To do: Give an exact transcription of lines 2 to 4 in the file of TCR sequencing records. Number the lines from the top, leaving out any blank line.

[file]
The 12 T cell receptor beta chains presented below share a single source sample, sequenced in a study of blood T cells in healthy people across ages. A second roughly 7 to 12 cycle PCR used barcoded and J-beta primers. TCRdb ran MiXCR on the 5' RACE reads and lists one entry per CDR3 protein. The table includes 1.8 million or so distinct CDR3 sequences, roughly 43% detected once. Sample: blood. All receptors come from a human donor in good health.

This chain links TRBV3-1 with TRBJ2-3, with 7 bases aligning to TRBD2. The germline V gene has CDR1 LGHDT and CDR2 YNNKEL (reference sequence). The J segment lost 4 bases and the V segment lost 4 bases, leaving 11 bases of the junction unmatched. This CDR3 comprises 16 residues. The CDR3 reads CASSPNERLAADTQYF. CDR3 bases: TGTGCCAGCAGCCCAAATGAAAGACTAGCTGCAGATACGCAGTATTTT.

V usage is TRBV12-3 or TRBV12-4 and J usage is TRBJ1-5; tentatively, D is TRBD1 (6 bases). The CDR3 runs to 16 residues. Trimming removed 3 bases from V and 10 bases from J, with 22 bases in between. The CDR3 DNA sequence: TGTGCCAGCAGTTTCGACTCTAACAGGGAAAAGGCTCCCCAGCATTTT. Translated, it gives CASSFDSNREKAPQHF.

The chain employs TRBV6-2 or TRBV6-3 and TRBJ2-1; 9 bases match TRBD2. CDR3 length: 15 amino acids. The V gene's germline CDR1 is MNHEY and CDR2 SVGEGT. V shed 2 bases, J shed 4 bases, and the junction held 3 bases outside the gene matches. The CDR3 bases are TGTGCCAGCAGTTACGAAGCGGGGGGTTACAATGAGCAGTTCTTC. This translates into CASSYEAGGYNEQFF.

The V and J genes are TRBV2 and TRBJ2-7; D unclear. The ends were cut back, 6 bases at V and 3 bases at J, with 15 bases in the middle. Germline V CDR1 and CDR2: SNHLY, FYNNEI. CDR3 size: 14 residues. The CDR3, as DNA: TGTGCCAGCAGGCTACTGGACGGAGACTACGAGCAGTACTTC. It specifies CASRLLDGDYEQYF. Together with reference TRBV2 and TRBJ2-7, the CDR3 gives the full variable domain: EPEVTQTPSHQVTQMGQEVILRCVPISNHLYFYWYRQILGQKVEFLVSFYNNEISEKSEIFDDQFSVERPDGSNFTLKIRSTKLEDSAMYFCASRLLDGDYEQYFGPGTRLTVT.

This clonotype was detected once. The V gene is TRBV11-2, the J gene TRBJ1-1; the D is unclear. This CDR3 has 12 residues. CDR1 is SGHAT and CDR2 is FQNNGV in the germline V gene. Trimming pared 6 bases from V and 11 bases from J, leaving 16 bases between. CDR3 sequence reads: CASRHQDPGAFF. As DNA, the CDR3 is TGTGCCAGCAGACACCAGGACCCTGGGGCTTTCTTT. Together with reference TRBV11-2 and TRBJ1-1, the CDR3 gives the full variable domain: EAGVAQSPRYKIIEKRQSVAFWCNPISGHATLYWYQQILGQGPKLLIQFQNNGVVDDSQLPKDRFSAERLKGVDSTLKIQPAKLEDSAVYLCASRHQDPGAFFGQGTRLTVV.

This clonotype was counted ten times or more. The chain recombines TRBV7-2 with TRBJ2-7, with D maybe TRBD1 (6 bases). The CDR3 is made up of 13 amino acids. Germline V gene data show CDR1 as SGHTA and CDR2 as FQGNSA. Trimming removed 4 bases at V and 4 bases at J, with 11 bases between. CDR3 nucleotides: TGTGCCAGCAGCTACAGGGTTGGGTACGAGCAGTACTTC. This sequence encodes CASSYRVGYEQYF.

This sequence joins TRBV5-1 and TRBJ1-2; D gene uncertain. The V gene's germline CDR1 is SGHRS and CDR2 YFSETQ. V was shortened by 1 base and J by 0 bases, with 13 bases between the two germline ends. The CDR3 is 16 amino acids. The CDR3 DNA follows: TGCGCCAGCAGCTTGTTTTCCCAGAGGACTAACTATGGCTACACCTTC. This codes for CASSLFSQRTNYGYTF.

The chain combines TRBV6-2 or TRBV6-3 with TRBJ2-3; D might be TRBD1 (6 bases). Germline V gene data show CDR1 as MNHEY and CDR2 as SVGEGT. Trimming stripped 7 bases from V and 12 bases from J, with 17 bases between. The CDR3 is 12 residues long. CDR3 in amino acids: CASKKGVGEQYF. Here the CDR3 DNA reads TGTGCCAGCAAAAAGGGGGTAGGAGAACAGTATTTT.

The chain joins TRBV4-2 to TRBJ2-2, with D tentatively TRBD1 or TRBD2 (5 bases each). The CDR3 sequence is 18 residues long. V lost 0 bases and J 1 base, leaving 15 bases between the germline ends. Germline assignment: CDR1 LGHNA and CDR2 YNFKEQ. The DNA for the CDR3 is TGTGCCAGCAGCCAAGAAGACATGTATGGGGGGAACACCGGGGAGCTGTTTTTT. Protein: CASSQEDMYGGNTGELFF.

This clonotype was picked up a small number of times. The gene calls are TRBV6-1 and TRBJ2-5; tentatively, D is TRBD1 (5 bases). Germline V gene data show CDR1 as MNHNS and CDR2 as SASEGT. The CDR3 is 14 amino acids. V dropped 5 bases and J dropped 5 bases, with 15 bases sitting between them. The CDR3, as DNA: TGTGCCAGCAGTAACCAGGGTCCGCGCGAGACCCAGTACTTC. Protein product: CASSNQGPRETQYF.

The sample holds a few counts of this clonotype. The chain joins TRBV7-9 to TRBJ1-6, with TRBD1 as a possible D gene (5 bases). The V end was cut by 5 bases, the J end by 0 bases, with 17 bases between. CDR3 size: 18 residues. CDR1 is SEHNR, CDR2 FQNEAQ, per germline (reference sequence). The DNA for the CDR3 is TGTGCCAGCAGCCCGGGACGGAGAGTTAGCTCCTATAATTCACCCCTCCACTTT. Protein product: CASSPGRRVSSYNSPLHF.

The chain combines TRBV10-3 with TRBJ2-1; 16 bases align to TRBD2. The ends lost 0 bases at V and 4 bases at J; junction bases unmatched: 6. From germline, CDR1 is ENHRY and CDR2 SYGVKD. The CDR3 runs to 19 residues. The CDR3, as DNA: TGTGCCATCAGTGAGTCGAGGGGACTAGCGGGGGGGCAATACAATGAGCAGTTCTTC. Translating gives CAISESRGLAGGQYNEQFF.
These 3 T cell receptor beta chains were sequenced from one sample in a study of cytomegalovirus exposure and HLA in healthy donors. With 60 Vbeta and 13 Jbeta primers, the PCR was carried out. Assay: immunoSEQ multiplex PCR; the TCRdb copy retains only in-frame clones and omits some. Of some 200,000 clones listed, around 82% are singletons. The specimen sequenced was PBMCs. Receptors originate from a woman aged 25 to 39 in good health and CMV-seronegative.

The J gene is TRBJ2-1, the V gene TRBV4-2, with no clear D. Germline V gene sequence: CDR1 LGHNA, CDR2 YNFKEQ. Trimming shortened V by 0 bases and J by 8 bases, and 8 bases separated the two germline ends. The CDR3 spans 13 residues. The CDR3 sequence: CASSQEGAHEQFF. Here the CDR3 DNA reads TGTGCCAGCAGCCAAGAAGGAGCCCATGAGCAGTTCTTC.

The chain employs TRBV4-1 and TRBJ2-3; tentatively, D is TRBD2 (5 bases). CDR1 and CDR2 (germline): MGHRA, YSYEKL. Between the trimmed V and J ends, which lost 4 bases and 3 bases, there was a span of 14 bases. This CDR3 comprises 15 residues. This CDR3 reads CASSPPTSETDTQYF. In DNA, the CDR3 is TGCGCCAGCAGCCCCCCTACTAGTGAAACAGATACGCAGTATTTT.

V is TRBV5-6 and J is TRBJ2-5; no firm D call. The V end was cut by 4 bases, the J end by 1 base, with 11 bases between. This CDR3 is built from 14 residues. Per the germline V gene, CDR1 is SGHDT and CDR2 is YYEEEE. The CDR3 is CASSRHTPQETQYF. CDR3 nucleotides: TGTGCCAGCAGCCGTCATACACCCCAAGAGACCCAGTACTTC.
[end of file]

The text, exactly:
This chain links TRBV3-1 with TRBJ2-3, with 7 bases aligning to TRBD2. The germline V gene has CDR1 LGHDT and CDR2 YNNKEL (reference sequence). The J segment lost 4 bases and the V segment lost 4 bases, leaving 11 bases of the junction unmatched. This CDR3 comprises 16 residues. The CDR3 reads CASSPNERLAADTQYF. CDR3 bases: TGTGCCAGCAGCCCAAATGAAAGACTAGCTGCAGATACGCAGTATTTT.

V usage is TRBV12-3 or TRBV12-4 and J usage is TRBJ1-5; tentatively, D is TRBD1 (6 bases). The CDR3 runs to 16 residues. Trimming removed 3 bases from V and 10 bases from J, with 22 bases in between. The CDR3 DNA sequence: TGTGCCAGCAGTTTCGACTCTAACAGGGAAAAGGCTCCCCAGCATTTT. Translated, it gives CASSFDSNREKAPQHF.

The chain employs TRBV6-2 or TRBV6-3 and TRBJ2-1; 9 bases match TRBD2. CDR3 length: 15 amino acids. The V gene's germline CDR1 is MNHEY and CDR2 SVGEGT. V shed 2 bases, J shed 4 bases, and the junction held 3 bases outside the gene matches. The CDR3 bases are TGTGCCAGCAGTTACGAAGCGGGGGGTTACAATGAGCAGTTCTTC. This translates into CASSYEAGGYNEQFF.